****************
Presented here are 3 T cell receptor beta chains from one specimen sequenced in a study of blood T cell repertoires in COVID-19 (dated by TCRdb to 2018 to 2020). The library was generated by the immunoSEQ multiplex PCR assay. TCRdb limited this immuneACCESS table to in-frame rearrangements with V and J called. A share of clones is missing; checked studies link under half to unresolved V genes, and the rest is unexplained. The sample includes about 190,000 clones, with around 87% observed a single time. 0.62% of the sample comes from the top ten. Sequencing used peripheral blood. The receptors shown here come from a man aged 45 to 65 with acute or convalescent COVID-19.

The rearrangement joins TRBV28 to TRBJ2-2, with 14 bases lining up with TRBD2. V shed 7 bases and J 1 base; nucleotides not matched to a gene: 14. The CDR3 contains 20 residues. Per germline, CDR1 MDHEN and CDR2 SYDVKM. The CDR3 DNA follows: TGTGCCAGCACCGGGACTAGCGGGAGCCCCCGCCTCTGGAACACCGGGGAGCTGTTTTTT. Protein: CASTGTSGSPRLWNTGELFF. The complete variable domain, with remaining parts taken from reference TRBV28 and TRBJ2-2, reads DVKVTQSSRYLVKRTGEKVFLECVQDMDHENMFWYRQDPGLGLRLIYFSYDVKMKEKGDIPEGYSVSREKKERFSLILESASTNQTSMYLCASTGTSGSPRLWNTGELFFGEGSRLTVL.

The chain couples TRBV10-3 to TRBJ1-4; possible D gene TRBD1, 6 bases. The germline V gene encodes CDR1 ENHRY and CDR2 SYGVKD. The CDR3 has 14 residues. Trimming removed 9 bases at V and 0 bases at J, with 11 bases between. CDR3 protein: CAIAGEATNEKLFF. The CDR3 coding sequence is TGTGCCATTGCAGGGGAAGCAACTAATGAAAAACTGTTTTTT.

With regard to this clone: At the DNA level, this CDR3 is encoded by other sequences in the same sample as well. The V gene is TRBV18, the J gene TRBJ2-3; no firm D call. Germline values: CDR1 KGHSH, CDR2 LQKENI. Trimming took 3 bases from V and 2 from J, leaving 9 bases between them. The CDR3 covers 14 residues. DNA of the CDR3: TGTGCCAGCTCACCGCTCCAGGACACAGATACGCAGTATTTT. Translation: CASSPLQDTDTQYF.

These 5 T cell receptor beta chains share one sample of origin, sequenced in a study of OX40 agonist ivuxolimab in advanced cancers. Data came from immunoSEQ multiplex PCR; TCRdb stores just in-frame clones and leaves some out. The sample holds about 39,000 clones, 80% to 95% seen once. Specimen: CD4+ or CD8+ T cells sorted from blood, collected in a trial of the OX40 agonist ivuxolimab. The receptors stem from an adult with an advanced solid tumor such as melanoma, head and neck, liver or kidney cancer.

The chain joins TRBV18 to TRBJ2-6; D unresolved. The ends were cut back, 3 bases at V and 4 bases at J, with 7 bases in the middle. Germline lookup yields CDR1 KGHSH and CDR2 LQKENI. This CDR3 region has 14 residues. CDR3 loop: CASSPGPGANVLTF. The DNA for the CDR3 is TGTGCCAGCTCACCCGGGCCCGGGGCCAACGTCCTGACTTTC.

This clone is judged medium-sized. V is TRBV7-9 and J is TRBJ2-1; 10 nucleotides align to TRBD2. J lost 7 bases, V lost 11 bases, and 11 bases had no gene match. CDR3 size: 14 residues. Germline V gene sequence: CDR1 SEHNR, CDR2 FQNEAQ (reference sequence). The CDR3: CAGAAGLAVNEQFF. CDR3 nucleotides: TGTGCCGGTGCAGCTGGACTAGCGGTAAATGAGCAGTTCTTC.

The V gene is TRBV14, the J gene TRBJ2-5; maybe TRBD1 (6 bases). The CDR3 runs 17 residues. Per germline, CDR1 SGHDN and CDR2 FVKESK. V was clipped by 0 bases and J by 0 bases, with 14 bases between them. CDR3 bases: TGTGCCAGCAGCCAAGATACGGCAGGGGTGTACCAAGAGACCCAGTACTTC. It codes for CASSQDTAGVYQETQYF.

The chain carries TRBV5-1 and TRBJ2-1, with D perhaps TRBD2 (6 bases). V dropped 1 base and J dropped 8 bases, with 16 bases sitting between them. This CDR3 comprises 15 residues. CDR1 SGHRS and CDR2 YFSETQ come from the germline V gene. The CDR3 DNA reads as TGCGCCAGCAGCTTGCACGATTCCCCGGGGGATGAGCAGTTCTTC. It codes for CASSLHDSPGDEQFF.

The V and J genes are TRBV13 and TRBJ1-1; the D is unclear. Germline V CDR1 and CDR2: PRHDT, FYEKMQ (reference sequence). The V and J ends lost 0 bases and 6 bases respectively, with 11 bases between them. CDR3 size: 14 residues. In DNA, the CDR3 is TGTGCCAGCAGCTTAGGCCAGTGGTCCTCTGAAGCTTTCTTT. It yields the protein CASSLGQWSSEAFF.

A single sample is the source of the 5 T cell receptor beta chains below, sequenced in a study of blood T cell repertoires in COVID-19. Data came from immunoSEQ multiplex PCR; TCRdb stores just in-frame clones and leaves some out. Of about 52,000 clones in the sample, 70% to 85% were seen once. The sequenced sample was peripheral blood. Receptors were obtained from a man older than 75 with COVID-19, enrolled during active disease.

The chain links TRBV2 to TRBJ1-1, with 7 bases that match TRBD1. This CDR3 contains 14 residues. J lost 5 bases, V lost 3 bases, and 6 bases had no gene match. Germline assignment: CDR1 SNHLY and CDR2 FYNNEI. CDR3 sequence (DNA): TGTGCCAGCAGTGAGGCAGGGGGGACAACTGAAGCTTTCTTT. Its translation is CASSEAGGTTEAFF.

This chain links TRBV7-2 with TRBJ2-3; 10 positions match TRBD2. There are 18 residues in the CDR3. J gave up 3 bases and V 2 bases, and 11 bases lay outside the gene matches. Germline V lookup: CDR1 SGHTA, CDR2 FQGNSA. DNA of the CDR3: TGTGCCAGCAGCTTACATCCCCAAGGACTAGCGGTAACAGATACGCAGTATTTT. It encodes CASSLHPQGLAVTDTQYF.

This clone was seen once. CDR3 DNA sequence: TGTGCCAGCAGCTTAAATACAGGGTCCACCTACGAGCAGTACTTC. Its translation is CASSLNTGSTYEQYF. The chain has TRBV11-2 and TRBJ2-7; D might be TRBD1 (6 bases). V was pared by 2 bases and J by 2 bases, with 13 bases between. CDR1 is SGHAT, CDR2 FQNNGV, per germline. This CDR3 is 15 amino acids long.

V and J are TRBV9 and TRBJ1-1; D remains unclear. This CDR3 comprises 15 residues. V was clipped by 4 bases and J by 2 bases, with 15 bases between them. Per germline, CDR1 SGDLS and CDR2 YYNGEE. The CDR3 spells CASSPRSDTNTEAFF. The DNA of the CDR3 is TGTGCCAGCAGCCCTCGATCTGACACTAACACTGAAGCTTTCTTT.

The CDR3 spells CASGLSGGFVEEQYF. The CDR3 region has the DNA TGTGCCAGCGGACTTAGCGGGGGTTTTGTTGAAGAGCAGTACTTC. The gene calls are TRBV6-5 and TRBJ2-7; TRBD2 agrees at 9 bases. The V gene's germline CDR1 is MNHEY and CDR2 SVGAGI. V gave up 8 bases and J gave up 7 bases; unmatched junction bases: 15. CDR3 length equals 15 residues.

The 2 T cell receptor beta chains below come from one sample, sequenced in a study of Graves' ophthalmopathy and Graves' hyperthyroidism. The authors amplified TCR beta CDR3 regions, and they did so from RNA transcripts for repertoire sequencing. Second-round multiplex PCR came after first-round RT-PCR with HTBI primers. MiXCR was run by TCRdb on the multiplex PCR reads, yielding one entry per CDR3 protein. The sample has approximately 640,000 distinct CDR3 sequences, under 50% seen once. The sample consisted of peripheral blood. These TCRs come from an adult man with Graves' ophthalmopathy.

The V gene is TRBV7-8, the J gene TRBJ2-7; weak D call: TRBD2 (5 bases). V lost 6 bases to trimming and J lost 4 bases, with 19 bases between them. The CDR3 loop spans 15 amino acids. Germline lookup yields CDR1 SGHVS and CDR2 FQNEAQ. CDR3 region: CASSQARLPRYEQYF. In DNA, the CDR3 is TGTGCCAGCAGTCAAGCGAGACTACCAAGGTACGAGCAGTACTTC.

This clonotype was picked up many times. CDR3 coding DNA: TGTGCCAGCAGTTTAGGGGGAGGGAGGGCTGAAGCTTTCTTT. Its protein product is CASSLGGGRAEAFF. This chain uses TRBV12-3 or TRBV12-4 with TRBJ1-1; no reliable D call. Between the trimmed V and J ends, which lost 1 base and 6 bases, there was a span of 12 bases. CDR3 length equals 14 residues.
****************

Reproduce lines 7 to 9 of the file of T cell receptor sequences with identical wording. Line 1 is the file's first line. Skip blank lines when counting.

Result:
This clone is judged medium-sized. V is TRBV7-9 and J is TRBJ2-1; 10 nucleotides align to TRBD2. J lost 7 bases, V lost 11 bases, and 11 bases had no gene match. CDR3 size: 14 residues. Germline V gene sequence: CDR1 SEHNR, CDR2 FQNEAQ (reference sequence). The CDR3: CAGAAGLAVNEQFF. CDR3 nucleotides: TGTGCCGGTGCAGCTGGACTAGCGGTAAATGAGCAGTTCTTC.

The V gene is TRBV14, the J gene TRBJ2-5; maybe TRBD1 (6 bases). The CDR3 runs 17 residues. Per germline, CDR1 SGHDN and CDR2 FVKESK. V was clipped by 0 bases and J by 0 bases, with 14 bases between them. CDR3 bases: TGTGCCAGCAGCCAAGATACGGCAGGGGTGTACCAAGAGACCCAGTACTTC. It codes for CASSQDTAGVYQETQYF.

The chain carries TRBV5-1 and TRBJ2-1, with D perhaps TRBD2 (6 bases). V dropped 1 base and J dropped 8 bases, with 16 bases sitting between them. This CDR3 comprises 15 residues. CDR1 SGHRS and CDR2 YFSETQ come from the germline V gene. The CDR3 DNA reads as TGCGCCAGCAGCTTGCACGATTCCCCGGGGGATGAGCAGTTCTTC. It codes for CASSLHDSPGDEQFF.